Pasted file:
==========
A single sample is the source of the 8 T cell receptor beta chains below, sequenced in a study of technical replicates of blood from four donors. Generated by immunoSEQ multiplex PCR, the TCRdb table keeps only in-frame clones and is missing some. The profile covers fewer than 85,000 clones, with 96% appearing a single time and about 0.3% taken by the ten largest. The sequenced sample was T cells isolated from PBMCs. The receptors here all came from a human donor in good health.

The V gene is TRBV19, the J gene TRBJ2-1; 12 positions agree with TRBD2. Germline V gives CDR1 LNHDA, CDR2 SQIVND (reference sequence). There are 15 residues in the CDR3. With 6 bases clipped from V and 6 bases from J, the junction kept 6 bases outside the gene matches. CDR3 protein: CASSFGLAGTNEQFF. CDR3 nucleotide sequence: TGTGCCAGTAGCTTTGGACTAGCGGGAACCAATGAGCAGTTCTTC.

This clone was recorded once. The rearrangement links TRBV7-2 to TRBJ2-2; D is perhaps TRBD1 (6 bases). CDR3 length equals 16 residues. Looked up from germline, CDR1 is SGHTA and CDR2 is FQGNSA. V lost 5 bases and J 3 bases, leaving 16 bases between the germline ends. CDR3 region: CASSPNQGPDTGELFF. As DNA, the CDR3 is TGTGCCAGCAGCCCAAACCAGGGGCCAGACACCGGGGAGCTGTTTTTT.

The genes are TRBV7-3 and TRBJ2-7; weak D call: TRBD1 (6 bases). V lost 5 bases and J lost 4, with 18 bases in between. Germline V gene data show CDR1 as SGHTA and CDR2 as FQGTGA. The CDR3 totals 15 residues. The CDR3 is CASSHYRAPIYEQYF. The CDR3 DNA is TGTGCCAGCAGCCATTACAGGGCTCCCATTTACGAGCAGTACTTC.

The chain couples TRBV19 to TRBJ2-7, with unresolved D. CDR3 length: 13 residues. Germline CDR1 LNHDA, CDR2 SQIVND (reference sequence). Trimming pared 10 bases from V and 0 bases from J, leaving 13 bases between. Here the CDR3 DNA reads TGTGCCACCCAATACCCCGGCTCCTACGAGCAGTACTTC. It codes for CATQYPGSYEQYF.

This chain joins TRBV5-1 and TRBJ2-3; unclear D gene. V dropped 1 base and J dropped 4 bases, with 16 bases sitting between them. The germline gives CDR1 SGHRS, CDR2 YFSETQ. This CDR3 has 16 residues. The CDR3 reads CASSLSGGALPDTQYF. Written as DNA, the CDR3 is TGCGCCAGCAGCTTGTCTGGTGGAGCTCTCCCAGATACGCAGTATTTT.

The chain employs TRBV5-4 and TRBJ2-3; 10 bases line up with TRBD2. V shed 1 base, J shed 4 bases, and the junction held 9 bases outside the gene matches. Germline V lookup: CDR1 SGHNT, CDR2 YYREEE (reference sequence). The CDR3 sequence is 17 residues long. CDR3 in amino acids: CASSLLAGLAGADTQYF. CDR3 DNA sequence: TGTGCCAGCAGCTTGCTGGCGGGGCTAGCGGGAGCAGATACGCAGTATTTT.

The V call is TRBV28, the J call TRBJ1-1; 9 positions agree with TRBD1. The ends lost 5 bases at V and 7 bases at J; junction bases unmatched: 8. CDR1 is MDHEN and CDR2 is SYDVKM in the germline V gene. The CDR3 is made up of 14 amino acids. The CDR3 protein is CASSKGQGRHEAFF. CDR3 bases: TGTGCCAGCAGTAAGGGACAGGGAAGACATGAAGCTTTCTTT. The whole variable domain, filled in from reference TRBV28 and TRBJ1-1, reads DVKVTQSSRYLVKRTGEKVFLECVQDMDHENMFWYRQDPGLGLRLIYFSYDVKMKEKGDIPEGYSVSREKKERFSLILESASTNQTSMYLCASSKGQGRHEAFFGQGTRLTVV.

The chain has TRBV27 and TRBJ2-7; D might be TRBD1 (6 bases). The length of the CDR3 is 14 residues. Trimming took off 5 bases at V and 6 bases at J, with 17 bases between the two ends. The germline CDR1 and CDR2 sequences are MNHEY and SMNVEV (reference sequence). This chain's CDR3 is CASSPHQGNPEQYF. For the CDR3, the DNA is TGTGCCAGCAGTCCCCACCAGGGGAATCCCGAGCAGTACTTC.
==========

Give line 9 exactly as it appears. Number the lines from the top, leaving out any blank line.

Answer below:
The chain has TRBV27 and TRBJ2-7; D might be TRBD1 (6 bases). The length of the CDR3 is 14 residues. Trimming took off 5 bases at V and 6 bases at J, with 17 bases between the two ends. The germline CDR1 and CDR2 sequences are MNHEY and SMNVEV (reference sequence). This chain's CDR3 is CASSPHQGNPEQYF. For the CDR3, the DNA is TGTGCCAGCAGTCCCCACCAGGGGAATCCCGAGCAGTACTTC.